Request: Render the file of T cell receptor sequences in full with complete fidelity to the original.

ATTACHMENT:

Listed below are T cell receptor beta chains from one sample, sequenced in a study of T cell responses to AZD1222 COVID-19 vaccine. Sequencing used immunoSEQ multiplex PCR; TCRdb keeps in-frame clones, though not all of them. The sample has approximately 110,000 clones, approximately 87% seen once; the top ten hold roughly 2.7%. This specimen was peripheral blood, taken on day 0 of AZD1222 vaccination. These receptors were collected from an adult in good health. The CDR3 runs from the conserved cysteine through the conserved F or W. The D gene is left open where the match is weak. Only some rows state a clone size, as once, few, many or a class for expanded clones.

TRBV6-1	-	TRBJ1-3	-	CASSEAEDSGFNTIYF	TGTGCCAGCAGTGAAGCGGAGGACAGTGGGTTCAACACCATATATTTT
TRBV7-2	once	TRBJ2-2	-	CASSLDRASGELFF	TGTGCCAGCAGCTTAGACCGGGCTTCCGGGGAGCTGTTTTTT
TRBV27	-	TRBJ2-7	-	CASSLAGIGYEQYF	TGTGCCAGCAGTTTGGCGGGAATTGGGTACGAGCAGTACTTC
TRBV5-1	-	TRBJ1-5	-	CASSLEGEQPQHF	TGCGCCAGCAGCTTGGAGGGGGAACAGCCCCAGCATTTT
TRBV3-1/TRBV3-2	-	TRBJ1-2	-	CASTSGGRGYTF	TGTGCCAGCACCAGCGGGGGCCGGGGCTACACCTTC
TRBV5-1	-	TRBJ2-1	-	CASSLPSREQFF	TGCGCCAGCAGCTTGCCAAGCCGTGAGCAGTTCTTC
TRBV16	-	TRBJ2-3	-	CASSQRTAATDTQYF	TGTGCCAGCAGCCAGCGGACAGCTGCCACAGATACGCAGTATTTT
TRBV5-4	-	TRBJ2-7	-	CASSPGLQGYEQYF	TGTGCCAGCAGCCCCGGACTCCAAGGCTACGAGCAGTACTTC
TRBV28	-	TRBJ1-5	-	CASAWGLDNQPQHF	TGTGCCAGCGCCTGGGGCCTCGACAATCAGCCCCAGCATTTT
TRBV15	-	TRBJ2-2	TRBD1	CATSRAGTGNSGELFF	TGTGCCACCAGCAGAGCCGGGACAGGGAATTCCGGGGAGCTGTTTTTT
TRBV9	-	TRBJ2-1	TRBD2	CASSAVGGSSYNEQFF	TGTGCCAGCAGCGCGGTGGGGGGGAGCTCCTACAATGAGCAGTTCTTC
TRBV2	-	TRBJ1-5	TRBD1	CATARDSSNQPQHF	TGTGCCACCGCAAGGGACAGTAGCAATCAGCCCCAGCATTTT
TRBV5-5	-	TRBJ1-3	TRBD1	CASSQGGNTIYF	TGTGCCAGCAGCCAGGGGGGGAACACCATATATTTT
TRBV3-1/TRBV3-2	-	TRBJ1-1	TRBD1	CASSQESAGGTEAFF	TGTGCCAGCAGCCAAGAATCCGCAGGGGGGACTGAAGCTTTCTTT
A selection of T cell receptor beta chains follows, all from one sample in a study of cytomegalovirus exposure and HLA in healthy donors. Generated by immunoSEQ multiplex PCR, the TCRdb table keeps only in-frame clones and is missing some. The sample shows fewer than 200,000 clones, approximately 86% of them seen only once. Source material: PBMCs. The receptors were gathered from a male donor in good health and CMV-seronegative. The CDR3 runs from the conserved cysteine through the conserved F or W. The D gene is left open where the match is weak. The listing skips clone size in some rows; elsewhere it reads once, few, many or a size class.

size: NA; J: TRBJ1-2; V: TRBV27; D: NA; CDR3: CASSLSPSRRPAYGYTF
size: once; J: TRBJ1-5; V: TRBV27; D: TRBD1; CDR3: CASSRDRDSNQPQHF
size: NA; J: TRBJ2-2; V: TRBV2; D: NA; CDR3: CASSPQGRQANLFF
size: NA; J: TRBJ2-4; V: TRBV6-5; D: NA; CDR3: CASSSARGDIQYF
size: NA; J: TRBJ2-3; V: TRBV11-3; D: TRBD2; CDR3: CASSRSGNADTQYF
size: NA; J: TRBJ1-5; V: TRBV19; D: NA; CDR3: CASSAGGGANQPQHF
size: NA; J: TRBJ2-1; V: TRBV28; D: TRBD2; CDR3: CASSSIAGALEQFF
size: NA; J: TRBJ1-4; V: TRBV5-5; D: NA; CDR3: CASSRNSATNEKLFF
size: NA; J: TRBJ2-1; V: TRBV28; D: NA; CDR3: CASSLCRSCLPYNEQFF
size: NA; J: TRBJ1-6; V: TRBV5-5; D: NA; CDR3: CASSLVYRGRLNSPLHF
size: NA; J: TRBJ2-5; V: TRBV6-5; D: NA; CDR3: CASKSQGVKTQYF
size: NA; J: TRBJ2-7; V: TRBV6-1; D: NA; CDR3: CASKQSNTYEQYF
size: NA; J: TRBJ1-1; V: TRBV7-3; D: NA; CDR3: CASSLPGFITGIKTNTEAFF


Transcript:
Listed below are T cell receptor beta chains from one sample, sequenced in a study of T cell responses to AZD1222 COVID-19 vaccine. Sequencing used immunoSEQ multiplex PCR; TCRdb keeps in-frame clones, though not all of them. The sample has approximately 110,000 clones, approximately 87% seen once; the top ten hold roughly 2.7%. This specimen was peripheral blood, taken on day 0 of AZD1222 vaccination. These receptors were collected from an adult in good health. The CDR3 runs from the conserved cysteine through the conserved F or W. The D gene is left open where the match is weak. Only some rows state a clone size, as once, few, many or a class for expanded clones.

TRBV6-1	-	TRBJ1-3	-	CASSEAEDSGFNTIYF	TGTGCCAGCAGTGAAGCGGAGGACAGTGGGTTCAACACCATATATTTT
TRBV7-2	once	TRBJ2-2	-	CASSLDRASGELFF	TGTGCCAGCAGCTTAGACCGGGCTTCCGGGGAGCTGTTTTTT
TRBV27	-	TRBJ2-7	-	CASSLAGIGYEQYF	TGTGCCAGCAGTTTGGCGGGAATTGGGTACGAGCAGTACTTC
TRBV5-1	-	TRBJ1-5	-	CASSLEGEQPQHF	TGCGCCAGCAGCTTGGAGGGGGAACAGCCCCAGCATTTT
TRBV3-1/TRBV3-2	-	TRBJ1-2	-	CASTSGGRGYTF	TGTGCCAGCACCAGCGGGGGCCGGGGCTACACCTTC
TRBV5-1	-	TRBJ2-1	-	CASSLPSREQFF	TGCGCCAGCAGCTTGCCAAGCCGTGAGCAGTTCTTC
TRBV16	-	TRBJ2-3	-	CASSQRTAATDTQYF	TGTGCCAGCAGCCAGCGGACAGCTGCCACAGATACGCAGTATTTT
TRBV5-4	-	TRBJ2-7	-	CASSPGLQGYEQYF	TGTGCCAGCAGCCCCGGACTCCAAGGCTACGAGCAGTACTTC
TRBV28	-	TRBJ1-5	-	CASAWGLDNQPQHF	TGTGCCAGCGCCTGGGGCCTCGACAATCAGCCCCAGCATTTT
TRBV15	-	TRBJ2-2	TRBD1	CATSRAGTGNSGELFF	TGTGCCACCAGCAGAGCCGGGACAGGGAATTCCGGGGAGCTGTTTTTT
TRBV9	-	TRBJ2-1	TRBD2	CASSAVGGSSYNEQFF	TGTGCCAGCAGCGCGGTGGGGGGGAGCTCCTACAATGAGCAGTTCTTC
TRBV2	-	TRBJ1-5	TRBD1	CATARDSSNQPQHF	TGTGCCACCGCAAGGGACAGTAGCAATCAGCCCCAGCATTTT
TRBV5-5	-	TRBJ1-3	TRBD1	CASSQGGNTIYF	TGTGCCAGCAGCCAGGGGGGGAACACCATATATTTT
TRBV3-1/TRBV3-2	-	TRBJ1-1	TRBD1	CASSQESAGGTEAFF	TGTGCCAGCAGCCAAGAATCCGCAGGGGGGACTGAAGCTTTCTTT
A selection of T cell receptor beta chains follows, all from one sample in a study of cytomegalovirus exposure and HLA in healthy donors. Generated by immunoSEQ multiplex PCR, the TCRdb table keeps only in-frame clones and is missing some. The sample shows fewer than 200,000 clones, approximately 86% of them seen only once. Source material: PBMCs. The receptors were gathered from a male donor in good health and CMV-seronegative. The CDR3 runs from the conserved cysteine through the conserved F or W. The D gene is left open where the match is weak. The listing skips clone size in some rows; elsewhere it reads once, few, many or a size class.

size: NA; J: TRBJ1-2; V: TRBV27; D: NA; CDR3: CASSLSPSRRPAYGYTF
size: once; J: TRBJ1-5; V: TRBV27; D: TRBD1; CDR3: CASSRDRDSNQPQHF
size: NA; J: TRBJ2-2; V: TRBV2; D: NA; CDR3: CASSPQGRQANLFF
size: NA; J: TRBJ2-4; V: TRBV6-5; D: NA; CDR3: CASSSARGDIQYF
size: NA; J: TRBJ2-3; V: TRBV11-3; D: TRBD2; CDR3: CASSRSGNADTQYF
size: NA; J: TRBJ1-5; V: TRBV19; D: NA; CDR3: CASSAGGGANQPQHF
size: NA; J: TRBJ2-1; V: TRBV28; D: TRBD2; CDR3: CASSSIAGALEQFF
size: NA; J: TRBJ1-4; V: TRBV5-5; D: NA; CDR3: CASSRNSATNEKLFF
size: NA; J: TRBJ2-1; V: TRBV28; D: NA; CDR3: CASSLCRSCLPYNEQFF
size: NA; J: TRBJ1-6; V: TRBV5-5; D: NA; CDR3: CASSLVYRGRLNSPLHF
size: NA; J: TRBJ2-5; V: TRBV6-5; D: NA; CDR3: CASKSQGVKTQYF
size: NA; J: TRBJ2-7; V: TRBV6-1; D: NA; CDR3: CASKQSNTYEQYF
size: NA; J: TRBJ1-1; V: TRBV7-3; D: NA; CDR3: CASSLPGFITGIKTNTEAFF